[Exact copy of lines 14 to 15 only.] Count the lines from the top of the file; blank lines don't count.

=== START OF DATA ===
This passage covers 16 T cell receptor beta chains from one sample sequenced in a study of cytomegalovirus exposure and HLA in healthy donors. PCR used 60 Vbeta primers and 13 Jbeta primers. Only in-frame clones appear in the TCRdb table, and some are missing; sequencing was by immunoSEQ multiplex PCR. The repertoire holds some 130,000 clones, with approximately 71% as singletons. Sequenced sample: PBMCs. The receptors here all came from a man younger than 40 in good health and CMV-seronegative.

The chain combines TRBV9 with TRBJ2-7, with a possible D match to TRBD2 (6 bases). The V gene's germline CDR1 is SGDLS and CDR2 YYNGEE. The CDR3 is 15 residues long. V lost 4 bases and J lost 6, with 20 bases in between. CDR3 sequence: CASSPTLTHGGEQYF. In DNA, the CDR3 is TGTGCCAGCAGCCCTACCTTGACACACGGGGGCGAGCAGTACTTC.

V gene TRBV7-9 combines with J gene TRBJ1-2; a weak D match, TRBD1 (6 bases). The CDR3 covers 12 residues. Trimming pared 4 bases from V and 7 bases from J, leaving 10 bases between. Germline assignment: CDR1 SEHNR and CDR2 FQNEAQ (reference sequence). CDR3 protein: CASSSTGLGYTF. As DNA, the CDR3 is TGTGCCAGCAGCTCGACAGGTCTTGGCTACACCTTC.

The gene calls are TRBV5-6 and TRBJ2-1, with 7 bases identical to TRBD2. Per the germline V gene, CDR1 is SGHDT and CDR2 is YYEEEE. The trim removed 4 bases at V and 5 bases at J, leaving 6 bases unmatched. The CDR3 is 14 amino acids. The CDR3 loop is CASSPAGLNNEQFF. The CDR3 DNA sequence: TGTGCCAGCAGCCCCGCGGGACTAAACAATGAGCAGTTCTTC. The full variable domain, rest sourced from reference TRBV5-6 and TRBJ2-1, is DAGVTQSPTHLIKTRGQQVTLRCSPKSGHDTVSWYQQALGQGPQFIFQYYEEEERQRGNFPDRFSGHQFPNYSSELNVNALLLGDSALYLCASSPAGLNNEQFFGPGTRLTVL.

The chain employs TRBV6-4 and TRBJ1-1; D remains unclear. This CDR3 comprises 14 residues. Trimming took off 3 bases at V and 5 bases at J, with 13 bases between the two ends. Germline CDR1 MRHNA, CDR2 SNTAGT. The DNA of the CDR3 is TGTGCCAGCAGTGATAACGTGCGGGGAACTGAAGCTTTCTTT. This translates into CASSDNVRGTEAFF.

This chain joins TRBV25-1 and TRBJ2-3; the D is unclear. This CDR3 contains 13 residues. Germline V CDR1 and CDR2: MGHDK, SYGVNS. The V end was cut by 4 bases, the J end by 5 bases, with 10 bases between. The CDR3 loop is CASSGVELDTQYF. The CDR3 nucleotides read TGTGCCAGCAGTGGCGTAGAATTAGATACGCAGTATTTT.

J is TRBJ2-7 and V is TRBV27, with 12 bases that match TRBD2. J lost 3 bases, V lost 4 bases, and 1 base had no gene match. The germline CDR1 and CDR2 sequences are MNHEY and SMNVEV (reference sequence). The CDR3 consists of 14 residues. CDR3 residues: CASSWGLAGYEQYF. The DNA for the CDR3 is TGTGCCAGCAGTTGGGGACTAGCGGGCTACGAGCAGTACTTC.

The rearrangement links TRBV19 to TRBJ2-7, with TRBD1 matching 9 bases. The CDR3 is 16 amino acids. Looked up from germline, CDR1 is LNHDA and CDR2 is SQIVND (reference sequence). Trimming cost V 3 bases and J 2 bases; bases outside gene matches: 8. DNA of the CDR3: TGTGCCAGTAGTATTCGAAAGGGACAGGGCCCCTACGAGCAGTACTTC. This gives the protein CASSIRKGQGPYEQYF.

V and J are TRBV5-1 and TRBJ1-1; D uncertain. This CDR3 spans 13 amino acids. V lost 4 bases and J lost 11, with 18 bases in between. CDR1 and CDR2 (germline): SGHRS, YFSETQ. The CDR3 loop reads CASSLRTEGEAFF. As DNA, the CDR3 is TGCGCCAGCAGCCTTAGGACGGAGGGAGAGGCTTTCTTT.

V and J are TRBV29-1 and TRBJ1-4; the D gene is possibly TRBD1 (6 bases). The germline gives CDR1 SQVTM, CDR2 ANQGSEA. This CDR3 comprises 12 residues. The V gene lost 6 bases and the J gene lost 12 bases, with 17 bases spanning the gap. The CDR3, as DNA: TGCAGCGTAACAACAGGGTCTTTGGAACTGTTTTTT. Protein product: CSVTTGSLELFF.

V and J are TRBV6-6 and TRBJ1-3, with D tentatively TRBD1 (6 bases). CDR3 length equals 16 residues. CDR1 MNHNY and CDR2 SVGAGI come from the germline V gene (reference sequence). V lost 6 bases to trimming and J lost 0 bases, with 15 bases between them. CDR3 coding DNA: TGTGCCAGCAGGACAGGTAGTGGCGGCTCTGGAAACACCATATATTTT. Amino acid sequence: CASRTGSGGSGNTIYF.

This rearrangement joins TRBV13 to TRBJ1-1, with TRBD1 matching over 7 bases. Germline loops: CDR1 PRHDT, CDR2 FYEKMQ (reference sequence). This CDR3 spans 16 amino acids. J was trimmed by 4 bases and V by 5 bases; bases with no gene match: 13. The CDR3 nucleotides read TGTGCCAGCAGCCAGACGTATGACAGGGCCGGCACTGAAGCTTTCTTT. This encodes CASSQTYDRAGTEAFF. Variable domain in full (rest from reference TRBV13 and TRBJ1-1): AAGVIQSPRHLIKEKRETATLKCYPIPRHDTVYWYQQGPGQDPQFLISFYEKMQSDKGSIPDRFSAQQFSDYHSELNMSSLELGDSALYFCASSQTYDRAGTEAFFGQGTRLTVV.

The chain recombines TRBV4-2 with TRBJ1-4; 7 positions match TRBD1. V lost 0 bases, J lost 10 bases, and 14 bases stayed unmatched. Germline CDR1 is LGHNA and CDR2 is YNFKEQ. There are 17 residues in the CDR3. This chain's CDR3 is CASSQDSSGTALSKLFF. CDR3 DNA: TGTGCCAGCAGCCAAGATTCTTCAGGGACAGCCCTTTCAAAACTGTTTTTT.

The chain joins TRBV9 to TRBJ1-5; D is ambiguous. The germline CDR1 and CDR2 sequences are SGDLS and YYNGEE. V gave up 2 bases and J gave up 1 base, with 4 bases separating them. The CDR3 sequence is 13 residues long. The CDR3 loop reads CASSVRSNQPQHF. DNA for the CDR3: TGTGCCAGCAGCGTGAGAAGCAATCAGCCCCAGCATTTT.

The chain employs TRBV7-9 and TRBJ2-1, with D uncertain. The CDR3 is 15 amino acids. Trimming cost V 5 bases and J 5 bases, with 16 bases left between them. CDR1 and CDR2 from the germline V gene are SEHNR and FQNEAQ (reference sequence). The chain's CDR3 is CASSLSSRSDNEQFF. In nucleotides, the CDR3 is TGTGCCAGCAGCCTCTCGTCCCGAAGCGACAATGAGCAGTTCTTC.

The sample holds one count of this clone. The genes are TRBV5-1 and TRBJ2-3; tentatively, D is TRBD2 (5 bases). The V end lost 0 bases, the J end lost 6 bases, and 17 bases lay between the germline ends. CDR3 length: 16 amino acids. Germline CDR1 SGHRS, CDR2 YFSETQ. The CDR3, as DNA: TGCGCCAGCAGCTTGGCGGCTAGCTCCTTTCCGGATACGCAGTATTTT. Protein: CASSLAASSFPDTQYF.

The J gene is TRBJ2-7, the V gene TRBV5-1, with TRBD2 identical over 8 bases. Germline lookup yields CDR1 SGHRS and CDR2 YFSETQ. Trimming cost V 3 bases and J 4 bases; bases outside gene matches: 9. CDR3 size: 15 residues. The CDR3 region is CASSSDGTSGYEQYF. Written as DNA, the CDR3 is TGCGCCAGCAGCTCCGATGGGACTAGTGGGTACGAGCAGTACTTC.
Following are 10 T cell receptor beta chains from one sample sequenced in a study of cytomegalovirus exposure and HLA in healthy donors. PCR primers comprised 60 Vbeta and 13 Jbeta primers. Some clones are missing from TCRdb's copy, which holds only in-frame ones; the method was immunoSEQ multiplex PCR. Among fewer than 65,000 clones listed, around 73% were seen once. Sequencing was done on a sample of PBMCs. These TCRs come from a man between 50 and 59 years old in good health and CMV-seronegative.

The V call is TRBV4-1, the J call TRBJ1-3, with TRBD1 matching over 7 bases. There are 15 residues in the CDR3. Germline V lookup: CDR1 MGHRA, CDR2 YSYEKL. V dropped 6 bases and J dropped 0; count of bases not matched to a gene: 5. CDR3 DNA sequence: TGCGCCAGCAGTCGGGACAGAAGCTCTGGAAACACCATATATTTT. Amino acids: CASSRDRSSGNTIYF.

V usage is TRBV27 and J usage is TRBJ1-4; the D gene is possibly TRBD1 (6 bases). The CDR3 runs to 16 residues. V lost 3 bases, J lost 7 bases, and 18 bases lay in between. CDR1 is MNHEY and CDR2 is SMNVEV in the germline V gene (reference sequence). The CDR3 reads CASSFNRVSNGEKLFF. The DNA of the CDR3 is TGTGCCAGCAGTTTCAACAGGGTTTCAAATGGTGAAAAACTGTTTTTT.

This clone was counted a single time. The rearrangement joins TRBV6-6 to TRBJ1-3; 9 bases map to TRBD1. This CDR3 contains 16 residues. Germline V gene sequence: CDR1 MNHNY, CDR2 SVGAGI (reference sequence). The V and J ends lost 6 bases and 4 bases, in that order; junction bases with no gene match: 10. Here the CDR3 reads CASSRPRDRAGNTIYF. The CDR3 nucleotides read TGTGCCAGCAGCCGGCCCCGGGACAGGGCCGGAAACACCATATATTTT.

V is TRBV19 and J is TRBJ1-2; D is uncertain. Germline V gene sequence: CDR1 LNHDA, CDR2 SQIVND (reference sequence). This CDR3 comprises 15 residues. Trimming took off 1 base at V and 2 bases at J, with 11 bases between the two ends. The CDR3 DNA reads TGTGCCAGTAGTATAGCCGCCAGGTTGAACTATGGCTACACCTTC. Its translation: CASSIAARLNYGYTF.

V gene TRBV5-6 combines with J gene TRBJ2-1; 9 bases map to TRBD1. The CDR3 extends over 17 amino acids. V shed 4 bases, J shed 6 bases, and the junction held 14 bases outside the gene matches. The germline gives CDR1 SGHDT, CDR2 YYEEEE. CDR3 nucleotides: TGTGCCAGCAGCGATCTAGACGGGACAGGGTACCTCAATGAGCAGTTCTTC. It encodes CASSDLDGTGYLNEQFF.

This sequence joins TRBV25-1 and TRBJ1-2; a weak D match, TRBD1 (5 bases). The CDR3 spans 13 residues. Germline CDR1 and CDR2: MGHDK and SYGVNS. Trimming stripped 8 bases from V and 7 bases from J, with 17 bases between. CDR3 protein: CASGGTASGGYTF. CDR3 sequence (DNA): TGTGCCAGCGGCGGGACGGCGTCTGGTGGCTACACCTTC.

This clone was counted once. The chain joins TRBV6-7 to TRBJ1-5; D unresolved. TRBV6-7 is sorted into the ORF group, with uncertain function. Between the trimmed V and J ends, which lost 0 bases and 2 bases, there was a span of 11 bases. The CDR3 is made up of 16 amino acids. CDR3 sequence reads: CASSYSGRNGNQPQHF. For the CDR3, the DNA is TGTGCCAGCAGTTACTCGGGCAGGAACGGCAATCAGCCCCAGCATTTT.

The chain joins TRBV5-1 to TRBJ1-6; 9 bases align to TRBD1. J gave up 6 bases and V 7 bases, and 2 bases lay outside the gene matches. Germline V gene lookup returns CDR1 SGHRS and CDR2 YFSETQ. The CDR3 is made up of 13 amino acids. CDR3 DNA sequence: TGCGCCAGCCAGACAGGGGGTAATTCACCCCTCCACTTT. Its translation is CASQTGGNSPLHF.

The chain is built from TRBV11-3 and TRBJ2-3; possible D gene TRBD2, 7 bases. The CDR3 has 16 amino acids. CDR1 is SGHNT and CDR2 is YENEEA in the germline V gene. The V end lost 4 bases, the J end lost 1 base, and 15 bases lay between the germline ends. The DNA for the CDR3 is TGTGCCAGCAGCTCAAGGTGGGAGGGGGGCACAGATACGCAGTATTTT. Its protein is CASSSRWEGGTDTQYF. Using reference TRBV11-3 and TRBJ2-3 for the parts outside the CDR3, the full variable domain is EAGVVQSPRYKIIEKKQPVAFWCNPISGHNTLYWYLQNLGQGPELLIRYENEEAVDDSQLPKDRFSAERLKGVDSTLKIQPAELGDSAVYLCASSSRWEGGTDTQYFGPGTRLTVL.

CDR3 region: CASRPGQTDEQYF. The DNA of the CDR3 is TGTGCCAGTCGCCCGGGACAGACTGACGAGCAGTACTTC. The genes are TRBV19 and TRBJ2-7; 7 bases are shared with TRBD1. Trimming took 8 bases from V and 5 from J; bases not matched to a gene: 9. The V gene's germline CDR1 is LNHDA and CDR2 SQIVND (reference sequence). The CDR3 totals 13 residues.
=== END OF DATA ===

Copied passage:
The chain joins TRBV9 to TRBJ1-5; D is ambiguous. The germline CDR1 and CDR2 sequences are SGDLS and YYNGEE. V gave up 2 bases and J gave up 1 base, with 4 bases separating them. The CDR3 sequence is 13 residues long. The CDR3 loop reads CASSVRSNQPQHF. DNA for the CDR3: TGTGCCAGCAGCGTGAGAAGCAATCAGCCCCAGCATTTT.

The chain employs TRBV7-9 and TRBJ2-1, with D uncertain. The CDR3 is 15 amino acids. Trimming cost V 5 bases and J 5 bases, with 16 bases left between them. CDR1 and CDR2 from the germline V gene are SEHNR and FQNEAQ (reference sequence). The chain's CDR3 is CASSLSSRSDNEQFF. In nucleotides, the CDR3 is TGTGCCAGCAGCCTCTCGTCCCGAAGCGACAATGAGCAGTTCTTC.